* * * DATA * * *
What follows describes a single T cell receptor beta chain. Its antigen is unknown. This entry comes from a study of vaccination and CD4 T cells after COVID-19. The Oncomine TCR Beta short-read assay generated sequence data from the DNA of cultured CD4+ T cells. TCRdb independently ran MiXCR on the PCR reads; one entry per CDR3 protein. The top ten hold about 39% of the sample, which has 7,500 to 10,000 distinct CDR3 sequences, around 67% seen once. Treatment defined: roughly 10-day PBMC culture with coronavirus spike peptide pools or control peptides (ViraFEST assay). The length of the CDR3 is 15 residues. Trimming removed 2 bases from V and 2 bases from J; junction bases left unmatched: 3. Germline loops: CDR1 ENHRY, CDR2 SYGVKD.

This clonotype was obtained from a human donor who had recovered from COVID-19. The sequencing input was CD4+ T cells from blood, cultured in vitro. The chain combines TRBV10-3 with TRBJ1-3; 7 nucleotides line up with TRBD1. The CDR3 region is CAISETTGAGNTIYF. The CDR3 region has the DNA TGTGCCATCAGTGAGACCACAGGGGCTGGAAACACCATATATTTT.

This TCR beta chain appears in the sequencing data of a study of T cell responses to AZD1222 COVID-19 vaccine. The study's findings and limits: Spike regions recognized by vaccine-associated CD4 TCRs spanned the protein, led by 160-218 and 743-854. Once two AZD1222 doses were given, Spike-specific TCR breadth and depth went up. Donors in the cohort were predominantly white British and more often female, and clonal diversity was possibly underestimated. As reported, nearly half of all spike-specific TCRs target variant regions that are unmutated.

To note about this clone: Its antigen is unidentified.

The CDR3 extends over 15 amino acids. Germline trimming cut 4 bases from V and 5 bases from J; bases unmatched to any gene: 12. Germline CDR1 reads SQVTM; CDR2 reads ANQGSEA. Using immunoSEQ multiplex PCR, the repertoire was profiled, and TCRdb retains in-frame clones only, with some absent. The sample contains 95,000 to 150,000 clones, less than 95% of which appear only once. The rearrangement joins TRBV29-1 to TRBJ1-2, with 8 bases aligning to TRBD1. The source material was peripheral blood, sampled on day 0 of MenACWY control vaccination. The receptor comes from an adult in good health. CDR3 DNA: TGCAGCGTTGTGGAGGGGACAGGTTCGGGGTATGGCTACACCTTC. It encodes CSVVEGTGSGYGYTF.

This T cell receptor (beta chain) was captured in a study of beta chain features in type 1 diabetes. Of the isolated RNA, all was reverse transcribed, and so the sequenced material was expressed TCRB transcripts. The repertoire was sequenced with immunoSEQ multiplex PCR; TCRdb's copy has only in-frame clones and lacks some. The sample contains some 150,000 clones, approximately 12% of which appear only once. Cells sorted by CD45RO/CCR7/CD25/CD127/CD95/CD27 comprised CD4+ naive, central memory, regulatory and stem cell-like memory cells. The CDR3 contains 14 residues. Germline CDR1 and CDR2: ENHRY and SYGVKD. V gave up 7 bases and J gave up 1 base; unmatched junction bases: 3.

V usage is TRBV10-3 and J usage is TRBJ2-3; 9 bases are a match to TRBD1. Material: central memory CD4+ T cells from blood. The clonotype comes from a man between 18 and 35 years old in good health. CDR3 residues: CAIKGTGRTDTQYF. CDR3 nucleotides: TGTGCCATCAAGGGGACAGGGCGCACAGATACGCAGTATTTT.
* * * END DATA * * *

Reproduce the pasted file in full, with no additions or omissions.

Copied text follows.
What follows describes a single T cell receptor beta chain. Its antigen is unknown. This entry comes from a study of vaccination and CD4 T cells after COVID-19. The Oncomine TCR Beta short-read assay generated sequence data from the DNA of cultured CD4+ T cells. TCRdb independently ran MiXCR on the PCR reads; one entry per CDR3 protein. The top ten hold about 39% of the sample, which has 7,500 to 10,000 distinct CDR3 sequences, around 67% seen once. Treatment defined: roughly 10-day PBMC culture with coronavirus spike peptide pools or control peptides (ViraFEST assay). The length of the CDR3 is 15 residues. Trimming removed 2 bases from V and 2 bases from J; junction bases left unmatched: 3. Germline loops: CDR1 ENHRY, CDR2 SYGVKD.

This clonotype was obtained from a human donor who had recovered from COVID-19. The sequencing input was CD4+ T cells from blood, cultured in vitro. The chain combines TRBV10-3 with TRBJ1-3; 7 nucleotides line up with TRBD1. The CDR3 region is CAISETTGAGNTIYF. The CDR3 region has the DNA TGTGCCATCAGTGAGACCACAGGGGCTGGAAACACCATATATTTT.

This TCR beta chain appears in the sequencing data of a study of T cell responses to AZD1222 COVID-19 vaccine. The study's findings and limits: Spike regions recognized by vaccine-associated CD4 TCRs spanned the protein, led by 160-218 and 743-854. Once two AZD1222 doses were given, Spike-specific TCR breadth and depth went up. Donors in the cohort were predominantly white British and more often female, and clonal diversity was possibly underestimated. As reported, nearly half of all spike-specific TCRs target variant regions that are unmutated.

To note about this clone: Its antigen is unidentified.

The CDR3 extends over 15 amino acids. Germline trimming cut 4 bases from V and 5 bases from J; bases unmatched to any gene: 12. Germline CDR1 reads SQVTM; CDR2 reads ANQGSEA. Using immunoSEQ multiplex PCR, the repertoire was profiled, and TCRdb retains in-frame clones only, with some absent. The sample contains 95,000 to 150,000 clones, less than 95% of which appear only once. The rearrangement joins TRBV29-1 to TRBJ1-2, with 8 bases aligning to TRBD1. The source material was peripheral blood, sampled on day 0 of MenACWY control vaccination. The receptor comes from an adult in good health. CDR3 DNA: TGCAGCGTTGTGGAGGGGACAGGTTCGGGGTATGGCTACACCTTC. It encodes CSVVEGTGSGYGYTF.

This T cell receptor (beta chain) was captured in a study of beta chain features in type 1 diabetes. Of the isolated RNA, all was reverse transcribed, and so the sequenced material was expressed TCRB transcripts. The repertoire was sequenced with immunoSEQ multiplex PCR; TCRdb's copy has only in-frame clones and lacks some. The sample contains some 150,000 clones, approximately 12% of which appear only once. Cells sorted by CD45RO/CCR7/CD25/CD127/CD95/CD27 comprised CD4+ naive, central memory, regulatory and stem cell-like memory cells. The CDR3 contains 14 residues. Germline CDR1 and CDR2: ENHRY and SYGVKD. V gave up 7 bases and J gave up 1 base; unmatched junction bases: 3.

V usage is TRBV10-3 and J usage is TRBJ2-3; 9 bases are a match to TRBD1. Material: central memory CD4+ T cells from blood. The clonotype comes from a man between 18 and 35 years old in good health. CDR3 residues: CAIKGTGRTDTQYF. CDR3 nucleotides: TGTGCCATCAAGGGGACAGGGCGCACAGATACGCAGTATTTT.